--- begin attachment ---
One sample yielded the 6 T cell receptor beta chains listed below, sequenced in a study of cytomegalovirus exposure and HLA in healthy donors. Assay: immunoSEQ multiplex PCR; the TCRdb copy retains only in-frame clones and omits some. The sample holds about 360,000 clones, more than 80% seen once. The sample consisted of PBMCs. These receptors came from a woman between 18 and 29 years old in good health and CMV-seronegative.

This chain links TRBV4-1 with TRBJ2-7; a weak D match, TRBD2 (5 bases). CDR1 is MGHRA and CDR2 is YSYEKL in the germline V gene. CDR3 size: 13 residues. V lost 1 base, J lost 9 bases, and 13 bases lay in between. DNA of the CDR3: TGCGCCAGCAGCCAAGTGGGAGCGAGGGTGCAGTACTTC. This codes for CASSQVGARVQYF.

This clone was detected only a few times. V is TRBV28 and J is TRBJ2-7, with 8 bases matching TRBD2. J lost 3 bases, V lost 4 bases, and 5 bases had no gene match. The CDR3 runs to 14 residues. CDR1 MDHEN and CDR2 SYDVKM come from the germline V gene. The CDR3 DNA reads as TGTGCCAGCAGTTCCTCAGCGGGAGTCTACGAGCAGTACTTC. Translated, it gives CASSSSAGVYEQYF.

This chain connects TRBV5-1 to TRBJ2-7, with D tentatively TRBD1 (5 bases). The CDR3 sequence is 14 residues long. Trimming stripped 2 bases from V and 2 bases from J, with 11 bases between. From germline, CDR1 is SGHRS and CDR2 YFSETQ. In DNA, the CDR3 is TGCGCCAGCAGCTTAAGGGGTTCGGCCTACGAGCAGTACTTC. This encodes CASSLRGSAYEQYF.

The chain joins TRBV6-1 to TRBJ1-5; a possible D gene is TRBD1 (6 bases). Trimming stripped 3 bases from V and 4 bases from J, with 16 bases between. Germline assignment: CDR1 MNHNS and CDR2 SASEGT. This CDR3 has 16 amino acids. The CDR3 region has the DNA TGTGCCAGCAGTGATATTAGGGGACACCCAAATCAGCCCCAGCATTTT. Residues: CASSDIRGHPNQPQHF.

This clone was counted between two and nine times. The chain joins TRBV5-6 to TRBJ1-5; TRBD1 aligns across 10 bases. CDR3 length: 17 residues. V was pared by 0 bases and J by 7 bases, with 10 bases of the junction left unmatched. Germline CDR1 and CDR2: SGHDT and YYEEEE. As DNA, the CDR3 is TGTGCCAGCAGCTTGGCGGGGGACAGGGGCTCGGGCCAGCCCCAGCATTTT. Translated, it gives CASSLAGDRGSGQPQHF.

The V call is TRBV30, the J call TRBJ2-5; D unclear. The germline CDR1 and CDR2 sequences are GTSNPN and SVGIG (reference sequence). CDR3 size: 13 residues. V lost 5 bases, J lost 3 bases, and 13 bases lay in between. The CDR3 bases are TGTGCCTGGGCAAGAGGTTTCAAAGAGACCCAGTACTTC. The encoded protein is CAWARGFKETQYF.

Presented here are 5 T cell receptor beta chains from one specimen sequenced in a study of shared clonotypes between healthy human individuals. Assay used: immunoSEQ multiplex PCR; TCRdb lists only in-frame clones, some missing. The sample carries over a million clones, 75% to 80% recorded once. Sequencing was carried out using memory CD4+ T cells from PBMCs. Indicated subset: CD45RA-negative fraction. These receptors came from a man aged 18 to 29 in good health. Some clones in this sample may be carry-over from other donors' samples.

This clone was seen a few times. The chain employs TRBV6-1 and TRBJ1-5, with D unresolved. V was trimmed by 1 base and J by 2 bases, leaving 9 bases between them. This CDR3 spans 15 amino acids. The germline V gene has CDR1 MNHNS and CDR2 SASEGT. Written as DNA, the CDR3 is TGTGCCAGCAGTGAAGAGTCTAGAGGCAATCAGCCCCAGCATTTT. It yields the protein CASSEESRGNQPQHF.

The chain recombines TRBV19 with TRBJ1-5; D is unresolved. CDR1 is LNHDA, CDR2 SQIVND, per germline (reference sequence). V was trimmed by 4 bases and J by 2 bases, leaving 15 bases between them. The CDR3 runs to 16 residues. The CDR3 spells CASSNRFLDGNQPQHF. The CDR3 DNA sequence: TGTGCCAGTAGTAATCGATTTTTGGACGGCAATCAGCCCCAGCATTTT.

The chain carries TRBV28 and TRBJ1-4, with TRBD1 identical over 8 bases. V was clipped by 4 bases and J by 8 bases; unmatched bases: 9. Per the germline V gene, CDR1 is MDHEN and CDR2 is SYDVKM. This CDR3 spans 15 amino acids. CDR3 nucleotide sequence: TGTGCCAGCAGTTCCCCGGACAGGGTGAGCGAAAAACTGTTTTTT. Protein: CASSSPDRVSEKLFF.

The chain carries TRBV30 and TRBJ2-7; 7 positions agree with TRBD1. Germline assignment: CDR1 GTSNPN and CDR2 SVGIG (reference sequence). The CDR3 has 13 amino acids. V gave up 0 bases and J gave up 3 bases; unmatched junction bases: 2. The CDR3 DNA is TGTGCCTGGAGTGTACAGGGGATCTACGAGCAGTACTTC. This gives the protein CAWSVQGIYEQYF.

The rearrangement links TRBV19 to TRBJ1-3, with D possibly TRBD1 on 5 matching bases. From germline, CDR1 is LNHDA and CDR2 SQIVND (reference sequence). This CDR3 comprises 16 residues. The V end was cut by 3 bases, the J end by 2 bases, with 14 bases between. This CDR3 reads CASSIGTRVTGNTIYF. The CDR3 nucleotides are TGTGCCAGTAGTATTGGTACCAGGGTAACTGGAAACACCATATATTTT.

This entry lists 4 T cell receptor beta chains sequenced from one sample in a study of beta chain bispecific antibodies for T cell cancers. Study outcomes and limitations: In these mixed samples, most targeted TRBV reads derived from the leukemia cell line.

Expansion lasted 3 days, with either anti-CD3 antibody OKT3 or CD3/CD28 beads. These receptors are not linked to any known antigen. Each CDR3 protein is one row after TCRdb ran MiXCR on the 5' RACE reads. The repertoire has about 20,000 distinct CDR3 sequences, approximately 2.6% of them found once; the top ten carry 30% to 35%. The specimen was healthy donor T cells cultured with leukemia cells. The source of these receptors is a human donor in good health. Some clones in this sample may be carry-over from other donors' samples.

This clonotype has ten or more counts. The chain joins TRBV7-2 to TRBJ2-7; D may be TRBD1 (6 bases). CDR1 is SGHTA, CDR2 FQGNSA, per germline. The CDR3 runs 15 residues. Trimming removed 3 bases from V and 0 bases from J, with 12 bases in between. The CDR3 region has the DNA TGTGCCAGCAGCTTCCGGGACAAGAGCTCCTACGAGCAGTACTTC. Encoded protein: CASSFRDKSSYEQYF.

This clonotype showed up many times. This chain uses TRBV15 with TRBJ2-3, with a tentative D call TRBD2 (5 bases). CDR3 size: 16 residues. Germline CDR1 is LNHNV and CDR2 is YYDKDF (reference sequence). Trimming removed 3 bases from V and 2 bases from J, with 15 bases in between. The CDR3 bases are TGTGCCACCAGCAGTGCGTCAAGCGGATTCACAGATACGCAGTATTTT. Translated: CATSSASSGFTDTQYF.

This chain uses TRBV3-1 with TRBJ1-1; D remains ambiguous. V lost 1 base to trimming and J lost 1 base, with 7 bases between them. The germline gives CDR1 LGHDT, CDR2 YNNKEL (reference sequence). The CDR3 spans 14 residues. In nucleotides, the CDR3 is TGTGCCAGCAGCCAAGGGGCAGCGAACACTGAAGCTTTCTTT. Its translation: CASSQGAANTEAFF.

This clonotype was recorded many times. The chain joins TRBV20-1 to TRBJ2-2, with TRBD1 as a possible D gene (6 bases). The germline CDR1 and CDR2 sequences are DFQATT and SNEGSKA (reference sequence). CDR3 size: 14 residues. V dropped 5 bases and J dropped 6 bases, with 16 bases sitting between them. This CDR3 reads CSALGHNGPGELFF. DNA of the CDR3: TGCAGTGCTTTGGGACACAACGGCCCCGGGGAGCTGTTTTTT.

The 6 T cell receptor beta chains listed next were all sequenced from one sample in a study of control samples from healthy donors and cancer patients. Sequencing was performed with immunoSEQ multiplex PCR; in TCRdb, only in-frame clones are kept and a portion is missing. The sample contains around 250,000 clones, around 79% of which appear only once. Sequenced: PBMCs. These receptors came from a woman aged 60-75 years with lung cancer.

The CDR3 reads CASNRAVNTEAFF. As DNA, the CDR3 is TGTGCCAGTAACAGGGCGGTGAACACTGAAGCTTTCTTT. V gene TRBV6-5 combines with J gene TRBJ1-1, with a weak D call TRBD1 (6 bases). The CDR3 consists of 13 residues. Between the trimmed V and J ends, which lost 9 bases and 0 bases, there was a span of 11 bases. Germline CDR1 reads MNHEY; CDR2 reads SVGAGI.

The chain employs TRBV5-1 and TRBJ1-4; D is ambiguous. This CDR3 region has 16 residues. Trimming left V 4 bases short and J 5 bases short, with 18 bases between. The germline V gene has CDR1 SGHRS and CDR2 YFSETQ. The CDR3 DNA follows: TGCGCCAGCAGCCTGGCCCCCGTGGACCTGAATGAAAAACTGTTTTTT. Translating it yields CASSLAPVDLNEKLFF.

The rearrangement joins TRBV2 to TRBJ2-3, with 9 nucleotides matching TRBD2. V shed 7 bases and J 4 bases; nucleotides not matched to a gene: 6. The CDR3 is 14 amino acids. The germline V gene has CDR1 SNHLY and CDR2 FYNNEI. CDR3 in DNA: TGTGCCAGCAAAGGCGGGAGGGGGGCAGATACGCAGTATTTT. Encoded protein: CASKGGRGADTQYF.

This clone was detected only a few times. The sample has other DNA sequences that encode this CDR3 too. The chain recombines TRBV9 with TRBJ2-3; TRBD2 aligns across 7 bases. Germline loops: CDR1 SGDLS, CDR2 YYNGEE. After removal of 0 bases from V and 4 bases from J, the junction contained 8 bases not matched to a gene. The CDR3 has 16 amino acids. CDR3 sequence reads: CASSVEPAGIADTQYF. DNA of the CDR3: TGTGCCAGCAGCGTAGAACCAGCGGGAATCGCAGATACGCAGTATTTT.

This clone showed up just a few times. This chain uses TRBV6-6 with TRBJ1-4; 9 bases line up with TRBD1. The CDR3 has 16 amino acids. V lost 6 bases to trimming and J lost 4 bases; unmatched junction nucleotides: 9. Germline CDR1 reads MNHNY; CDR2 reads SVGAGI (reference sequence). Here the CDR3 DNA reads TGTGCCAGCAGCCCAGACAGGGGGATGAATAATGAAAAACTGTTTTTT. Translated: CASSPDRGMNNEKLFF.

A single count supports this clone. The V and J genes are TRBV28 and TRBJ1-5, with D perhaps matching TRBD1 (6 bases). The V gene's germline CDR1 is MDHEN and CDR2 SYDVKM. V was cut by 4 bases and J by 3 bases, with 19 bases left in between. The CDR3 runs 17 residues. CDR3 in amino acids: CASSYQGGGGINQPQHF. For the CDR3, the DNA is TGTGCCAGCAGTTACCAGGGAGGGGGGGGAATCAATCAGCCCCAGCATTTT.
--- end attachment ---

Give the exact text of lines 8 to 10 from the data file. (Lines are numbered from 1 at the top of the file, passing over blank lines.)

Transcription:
Presented here are 5 T cell receptor beta chains from one specimen sequenced in a study of shared clonotypes between healthy human individuals. Assay used: immunoSEQ multiplex PCR; TCRdb lists only in-frame clones, some missing. The sample carries over a million clones, 75% to 80% recorded once. Sequencing was carried out using memory CD4+ T cells from PBMCs. Indicated subset: CD45RA-negative fraction. These receptors came from a man aged 18 to 29 in good health. Some clones in this sample may be carry-over from other donors' samples.

This clone was seen a few times. The chain employs TRBV6-1 and TRBJ1-5, with D unresolved. V was trimmed by 1 base and J by 2 bases, leaving 9 bases between them. This CDR3 spans 15 amino acids. The germline V gene has CDR1 MNHNS and CDR2 SASEGT. Written as DNA, the CDR3 is TGTGCCAGCAGTGAAGAGTCTAGAGGCAATCAGCCCCAGCATTTT. It yields the protein CASSEESRGNQPQHF.

The chain recombines TRBV19 with TRBJ1-5; D is unresolved. CDR1 is LNHDA, CDR2 SQIVND, per germline (reference sequence). V was trimmed by 4 bases and J by 2 bases, leaving 15 bases between them. The CDR3 runs to 16 residues. The CDR3 spells CASSNRFLDGNQPQHF. The CDR3 DNA sequence: TGTGCCAGTAGTAATCGATTTTTGGACGGCAATCAGCCCCAGCATTTT.